I went to grad school in the late 80's. There was a gulf between the literary theorists and the creative writers. The MFA students had to take several theory classes, and most of them bitterly resented it. The theorists weren't real happy about the presence of the creative writers.
The rest of us--we just liked to read. We were in grad school because we wanted to continue living as long as we could in a world where we had time to read and people with whom to discuss great works of literature.
One day, a piece of graffiti made everyone buzz: "Literature is the manure out of which the flower of theory blooms."
People outside of the English department world would shake their heads at how much debate that bit of graffiti generated. I myself am still surprised.
Some year, I expect to look back at current discussions of pedagogy and online migrations and wonder how we missed the bigger picture blooming just offscreen.
I've had those English culture wars on my brain as I've been sorting through books at the office. I've had the luxury of a lot of bookshelf space, and in our new offices, I won't have that much space. It's time to weed!
For the most part, I'll be keeping the slender volumes of poems written recently. Out go many old textbooks--why did I keep them? And yesterday, I started sorting through the theory.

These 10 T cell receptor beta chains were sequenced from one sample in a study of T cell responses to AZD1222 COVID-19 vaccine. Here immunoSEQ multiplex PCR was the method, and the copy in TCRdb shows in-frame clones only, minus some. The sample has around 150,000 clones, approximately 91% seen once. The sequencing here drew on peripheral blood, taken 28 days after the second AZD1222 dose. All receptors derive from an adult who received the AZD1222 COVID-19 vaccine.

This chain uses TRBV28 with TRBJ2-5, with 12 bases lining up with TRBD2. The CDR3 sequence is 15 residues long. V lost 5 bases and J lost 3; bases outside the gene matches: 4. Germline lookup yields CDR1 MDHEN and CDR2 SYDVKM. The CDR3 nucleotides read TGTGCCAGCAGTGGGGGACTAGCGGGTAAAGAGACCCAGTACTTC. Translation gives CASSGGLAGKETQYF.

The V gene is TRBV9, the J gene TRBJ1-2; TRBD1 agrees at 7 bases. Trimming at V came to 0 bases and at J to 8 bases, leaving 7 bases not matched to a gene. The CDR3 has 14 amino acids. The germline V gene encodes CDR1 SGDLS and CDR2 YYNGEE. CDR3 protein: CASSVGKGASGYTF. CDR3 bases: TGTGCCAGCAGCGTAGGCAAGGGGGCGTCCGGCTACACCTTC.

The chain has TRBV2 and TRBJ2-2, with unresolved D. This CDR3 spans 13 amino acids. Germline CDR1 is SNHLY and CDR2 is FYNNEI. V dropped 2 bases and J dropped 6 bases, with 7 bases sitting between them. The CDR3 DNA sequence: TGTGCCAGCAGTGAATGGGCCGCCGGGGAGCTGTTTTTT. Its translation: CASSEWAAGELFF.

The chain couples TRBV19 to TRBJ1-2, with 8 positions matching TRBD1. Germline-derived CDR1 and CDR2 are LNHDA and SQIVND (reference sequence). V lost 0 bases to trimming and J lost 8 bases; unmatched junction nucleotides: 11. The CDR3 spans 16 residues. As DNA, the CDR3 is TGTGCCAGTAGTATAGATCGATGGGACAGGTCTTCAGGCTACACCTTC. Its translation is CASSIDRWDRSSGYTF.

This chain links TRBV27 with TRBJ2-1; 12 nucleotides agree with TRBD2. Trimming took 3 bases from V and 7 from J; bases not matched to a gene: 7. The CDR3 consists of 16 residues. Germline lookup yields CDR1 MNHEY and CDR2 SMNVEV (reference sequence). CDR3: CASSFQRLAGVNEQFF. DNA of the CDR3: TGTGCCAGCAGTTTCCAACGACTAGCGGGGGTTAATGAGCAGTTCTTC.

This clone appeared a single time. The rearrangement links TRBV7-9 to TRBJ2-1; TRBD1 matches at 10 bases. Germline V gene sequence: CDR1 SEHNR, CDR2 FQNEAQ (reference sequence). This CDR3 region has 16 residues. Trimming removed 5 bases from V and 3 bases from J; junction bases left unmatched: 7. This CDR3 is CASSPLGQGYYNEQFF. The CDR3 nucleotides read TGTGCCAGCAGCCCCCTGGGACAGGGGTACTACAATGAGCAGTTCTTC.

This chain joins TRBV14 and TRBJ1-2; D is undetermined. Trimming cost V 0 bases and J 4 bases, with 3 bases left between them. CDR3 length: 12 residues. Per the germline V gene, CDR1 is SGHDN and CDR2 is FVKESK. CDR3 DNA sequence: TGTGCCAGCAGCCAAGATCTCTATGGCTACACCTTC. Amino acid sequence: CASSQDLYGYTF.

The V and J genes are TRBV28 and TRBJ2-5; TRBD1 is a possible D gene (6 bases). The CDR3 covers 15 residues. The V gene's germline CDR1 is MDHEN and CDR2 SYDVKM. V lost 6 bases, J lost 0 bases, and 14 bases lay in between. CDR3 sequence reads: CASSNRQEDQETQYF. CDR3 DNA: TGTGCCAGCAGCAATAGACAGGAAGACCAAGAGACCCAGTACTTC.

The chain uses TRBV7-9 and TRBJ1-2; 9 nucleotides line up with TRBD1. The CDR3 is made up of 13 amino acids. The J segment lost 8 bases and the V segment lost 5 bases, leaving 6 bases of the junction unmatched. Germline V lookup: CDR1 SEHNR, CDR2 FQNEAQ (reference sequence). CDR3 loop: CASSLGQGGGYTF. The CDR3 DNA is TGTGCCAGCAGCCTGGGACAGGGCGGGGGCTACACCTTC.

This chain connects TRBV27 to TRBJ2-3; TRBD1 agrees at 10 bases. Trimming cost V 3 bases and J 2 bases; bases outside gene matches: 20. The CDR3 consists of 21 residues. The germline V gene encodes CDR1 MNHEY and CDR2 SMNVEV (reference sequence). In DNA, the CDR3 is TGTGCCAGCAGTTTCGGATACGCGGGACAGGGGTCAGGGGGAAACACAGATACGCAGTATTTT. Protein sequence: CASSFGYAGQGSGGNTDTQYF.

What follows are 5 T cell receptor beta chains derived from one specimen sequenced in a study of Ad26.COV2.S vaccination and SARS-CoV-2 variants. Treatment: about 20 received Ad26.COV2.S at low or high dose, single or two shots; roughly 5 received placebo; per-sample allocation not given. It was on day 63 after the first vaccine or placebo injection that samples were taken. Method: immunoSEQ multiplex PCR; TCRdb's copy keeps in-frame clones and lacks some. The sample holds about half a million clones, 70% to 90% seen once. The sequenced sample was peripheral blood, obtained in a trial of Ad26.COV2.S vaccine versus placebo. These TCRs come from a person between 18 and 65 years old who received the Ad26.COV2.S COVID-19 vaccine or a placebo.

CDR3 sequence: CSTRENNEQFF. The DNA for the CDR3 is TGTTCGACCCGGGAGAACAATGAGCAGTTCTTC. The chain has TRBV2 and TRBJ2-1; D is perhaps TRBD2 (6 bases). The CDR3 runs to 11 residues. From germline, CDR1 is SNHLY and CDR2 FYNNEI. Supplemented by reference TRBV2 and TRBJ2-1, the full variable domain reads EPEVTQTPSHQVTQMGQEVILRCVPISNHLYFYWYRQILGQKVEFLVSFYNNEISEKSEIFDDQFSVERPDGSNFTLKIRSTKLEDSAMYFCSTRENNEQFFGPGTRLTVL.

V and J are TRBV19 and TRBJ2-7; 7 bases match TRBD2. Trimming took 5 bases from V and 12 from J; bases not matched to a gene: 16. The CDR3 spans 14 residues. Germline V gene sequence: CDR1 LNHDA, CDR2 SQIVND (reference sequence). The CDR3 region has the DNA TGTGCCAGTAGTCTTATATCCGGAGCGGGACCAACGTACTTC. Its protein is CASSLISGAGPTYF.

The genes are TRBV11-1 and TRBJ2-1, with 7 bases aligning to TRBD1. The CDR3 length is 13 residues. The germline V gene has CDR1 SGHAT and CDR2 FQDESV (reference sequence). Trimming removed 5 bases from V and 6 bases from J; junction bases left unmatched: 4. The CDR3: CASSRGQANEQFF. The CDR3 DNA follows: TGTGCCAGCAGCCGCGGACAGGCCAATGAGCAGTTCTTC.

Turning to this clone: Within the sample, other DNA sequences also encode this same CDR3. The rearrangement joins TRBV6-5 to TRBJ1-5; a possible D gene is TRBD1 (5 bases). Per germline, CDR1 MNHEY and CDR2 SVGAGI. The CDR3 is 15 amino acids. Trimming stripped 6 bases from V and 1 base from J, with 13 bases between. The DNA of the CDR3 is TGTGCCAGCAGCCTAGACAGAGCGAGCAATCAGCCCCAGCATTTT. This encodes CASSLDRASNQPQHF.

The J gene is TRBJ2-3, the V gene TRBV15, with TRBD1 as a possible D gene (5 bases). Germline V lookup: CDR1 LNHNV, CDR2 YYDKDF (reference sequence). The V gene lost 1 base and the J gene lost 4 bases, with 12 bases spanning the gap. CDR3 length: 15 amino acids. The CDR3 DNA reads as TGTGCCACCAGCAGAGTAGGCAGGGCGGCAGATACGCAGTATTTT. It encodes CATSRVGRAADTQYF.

There's a table where we're putting the stuff that we want people to have if they're interested. I'm surprised at how quickly people take the books. Of course, everything quickly disappears.
Do people think the books will bring some money or are they genuinely interested? I hope they're taking them because they say, "What a treasure!"
Of course, they might be thinking they're getting a completely different book. Michel Foucault's Discipline and Punish, for example--the person who grabbed that book may not have been expecting a post-structuralist classic.
If I had to define myself as a reader/scholar, I've always said that I'm a feminist first. But I'm also a post-structuralist in many ways--I don't believe there's only one way to read a text, and I'm just as interested in what readers think as what the author intended.
My bookshelves in the new office will consist of primary texts, almost all poetry. No pedagogy, no creative writing theory books, nothing that's easily accessible on the Internet. I want books of poems that will remind me of my higher calling. I want texts that I can read when I only have a few minutes. I want inspiration for my own writing.
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